The Differences Between Hemp and Marijuana
Whatever your baseline knowledge about the marijuana industry in general, you may have heard the words hemp and marijuana used interchangeably. Some people insist that there is a difference between these two terms, and others think that the argument is really just over semantics. No matter your position, we are here to put any doubts over hemp vs marijuana to rest.
Hemp vs Marijuana: the Scientific Differences
While both marijuana and hemp are derived from the same plant species, Cannabis Sativa L, they have been cultivated differently over many years to yield different uses. Industrial hemp was first grown in Taiwan thousands of years ago and was distinguished from marijuana, which is the flowering strand of the plant that is recognized for its psychoactive properties when used by humans.
What sets the marijuana strand of the cannabis plant apart from hemp is that it has higher levels of tetrahydrocannabinol (THC), which is responsible for the psychoactive effects of marijuana. Marijuana also has lower levels of cannabidiol (CBD) than hemp. To increase the level of THC found in marijuana, it is typically grown indoors and has all of the male components removed because fertilization can lower THC concentration. Given that hemp has such low levels of THC, it is almost impossible to get high from smoking or ingesting hemp.
The differences in the cultivation of marijuana and hemp have contributed to their distinct appearances over time. Marijuana is specifically cultivated to be bushier and more flowery than hemp. On the other hand, hemp is not cultivated in as controlled an environment as marijuana because there is no danger to the structural integrity of the plant from fertilization. Hemp is most useful when it grows high and strong so that it can be used in a long list of products.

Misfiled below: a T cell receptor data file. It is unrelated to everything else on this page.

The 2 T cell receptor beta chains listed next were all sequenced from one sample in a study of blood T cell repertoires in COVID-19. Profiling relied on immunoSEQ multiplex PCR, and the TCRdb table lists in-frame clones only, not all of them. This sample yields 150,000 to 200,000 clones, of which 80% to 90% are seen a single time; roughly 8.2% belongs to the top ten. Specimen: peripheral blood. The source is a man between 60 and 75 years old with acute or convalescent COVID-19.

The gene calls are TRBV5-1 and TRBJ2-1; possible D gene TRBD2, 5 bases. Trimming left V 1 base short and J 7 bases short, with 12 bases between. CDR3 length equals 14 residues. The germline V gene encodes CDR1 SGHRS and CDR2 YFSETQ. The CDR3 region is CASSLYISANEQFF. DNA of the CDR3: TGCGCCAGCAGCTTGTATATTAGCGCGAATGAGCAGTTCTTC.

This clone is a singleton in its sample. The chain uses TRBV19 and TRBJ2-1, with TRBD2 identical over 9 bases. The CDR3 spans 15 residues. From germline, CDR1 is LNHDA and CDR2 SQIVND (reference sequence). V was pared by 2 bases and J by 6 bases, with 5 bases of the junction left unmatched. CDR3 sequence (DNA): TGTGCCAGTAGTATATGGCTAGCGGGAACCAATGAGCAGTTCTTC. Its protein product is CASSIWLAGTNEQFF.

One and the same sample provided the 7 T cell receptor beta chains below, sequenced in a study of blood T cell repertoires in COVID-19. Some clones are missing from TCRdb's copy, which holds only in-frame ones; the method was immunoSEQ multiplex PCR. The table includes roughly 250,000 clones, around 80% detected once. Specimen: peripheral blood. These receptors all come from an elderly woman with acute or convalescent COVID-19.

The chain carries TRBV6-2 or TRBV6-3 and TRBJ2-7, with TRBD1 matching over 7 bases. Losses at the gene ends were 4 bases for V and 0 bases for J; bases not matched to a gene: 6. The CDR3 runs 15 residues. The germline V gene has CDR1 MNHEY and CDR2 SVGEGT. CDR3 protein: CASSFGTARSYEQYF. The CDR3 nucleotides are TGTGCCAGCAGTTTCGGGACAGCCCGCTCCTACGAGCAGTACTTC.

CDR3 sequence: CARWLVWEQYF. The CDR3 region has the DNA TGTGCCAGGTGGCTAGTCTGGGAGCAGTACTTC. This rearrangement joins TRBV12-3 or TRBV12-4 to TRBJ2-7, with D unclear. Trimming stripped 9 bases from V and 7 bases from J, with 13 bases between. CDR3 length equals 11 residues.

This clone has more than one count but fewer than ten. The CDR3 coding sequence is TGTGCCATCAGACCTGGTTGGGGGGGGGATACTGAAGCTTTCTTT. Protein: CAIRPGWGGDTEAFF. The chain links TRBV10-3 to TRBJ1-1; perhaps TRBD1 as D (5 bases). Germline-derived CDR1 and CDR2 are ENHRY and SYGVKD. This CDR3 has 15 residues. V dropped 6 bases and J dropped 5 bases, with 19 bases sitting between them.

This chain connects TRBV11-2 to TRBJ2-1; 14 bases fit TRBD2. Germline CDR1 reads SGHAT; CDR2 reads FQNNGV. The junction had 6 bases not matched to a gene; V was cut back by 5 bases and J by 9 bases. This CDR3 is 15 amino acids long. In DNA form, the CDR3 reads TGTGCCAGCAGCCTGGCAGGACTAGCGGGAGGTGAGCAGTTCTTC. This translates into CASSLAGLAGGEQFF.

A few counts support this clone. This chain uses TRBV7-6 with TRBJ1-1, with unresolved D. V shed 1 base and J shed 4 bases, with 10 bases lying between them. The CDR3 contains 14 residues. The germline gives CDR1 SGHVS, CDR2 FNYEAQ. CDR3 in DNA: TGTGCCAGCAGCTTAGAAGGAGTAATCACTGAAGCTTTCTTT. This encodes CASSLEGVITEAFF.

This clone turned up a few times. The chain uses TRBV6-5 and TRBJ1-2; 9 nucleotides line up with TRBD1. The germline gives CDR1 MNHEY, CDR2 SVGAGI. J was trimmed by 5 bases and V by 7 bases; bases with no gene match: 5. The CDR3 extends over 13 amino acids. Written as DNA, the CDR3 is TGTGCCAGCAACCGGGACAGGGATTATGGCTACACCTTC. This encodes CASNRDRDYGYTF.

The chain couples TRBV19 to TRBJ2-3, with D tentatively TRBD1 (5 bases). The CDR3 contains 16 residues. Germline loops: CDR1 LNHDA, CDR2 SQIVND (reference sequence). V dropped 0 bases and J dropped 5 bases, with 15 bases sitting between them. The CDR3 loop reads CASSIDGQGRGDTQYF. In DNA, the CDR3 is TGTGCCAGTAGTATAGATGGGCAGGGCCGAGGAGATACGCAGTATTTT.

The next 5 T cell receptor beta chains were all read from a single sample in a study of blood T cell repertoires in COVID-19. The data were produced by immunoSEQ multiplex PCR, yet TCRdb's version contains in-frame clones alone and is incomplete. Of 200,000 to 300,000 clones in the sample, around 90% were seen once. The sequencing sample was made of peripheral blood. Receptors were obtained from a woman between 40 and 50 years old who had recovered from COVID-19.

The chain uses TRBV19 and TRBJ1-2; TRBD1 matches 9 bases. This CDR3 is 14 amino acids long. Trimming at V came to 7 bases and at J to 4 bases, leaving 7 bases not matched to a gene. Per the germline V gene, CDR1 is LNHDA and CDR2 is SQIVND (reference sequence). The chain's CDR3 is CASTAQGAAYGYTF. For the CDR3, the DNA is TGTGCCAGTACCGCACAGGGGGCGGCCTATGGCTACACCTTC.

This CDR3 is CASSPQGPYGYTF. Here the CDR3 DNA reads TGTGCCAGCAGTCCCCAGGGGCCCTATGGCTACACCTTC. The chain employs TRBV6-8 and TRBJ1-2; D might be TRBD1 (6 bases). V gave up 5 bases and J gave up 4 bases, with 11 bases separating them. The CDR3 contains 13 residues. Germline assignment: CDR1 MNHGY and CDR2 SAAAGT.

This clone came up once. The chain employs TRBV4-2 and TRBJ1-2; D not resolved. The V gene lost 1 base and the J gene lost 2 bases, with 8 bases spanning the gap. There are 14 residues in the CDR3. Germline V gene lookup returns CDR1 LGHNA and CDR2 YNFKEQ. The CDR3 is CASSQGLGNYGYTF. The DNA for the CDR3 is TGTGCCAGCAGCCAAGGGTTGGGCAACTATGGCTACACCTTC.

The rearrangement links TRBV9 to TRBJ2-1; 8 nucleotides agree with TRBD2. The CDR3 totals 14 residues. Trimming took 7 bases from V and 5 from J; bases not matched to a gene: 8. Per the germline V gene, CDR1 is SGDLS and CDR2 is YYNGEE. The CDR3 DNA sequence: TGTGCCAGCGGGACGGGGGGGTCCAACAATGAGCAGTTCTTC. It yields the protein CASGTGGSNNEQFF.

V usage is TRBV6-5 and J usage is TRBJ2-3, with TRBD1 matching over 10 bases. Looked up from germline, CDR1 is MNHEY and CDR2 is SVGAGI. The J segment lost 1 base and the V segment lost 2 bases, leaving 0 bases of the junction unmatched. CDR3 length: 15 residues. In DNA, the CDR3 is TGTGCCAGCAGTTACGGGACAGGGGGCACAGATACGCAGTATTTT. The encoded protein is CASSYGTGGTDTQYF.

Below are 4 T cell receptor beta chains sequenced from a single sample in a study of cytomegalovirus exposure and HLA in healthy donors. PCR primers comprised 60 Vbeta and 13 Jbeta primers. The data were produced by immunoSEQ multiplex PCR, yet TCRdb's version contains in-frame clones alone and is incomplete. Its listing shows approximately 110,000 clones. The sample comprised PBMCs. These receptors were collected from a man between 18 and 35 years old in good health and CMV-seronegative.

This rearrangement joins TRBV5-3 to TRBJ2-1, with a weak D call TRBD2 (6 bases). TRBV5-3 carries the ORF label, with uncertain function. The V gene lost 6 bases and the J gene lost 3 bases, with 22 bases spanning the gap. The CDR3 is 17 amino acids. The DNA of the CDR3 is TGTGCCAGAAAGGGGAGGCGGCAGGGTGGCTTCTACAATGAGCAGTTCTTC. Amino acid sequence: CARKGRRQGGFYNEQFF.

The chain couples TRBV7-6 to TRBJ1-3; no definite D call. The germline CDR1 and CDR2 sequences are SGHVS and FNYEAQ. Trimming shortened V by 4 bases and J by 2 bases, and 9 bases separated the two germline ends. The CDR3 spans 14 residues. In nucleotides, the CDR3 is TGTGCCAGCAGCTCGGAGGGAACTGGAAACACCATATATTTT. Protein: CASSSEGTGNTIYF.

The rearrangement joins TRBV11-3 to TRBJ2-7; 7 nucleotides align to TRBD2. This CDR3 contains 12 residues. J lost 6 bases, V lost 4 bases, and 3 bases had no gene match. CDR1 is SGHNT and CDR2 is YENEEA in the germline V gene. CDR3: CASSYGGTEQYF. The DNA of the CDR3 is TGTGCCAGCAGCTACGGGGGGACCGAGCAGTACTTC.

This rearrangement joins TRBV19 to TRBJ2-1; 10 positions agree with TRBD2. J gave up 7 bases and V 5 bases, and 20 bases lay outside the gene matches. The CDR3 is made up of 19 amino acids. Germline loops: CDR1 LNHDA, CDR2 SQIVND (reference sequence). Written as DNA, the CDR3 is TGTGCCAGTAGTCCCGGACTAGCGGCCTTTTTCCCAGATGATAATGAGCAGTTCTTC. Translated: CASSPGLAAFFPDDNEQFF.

Hemp vs Marijuana: the Legal Differences
There has been plenty of debate over the differences in regulation of hemp and marijuana. Because the legal definition of marijuana was so broad for so many years, it made it impossible for hemp farmers to grow and use hemp in many common industrial products, such as rope, plastic bags, textiles, fuels and building materials. However, a little more than a decade ago by the U.S. Court of Appeals for the Ninth Circuit formally distinguished between marijuana and hemp so that farmers would not be prohibited from growing hemp to produce many of the products that we use on a daily basis. The court describes non-psychoactive hemp as a strand of cannabis that is not synthetically produced or directly derived from marijuana. The Drug Enforcement Agency is no longer allowed to regulate the production and use of non-psychoactive hemp because it does not have the same properties when consumed as marijuana.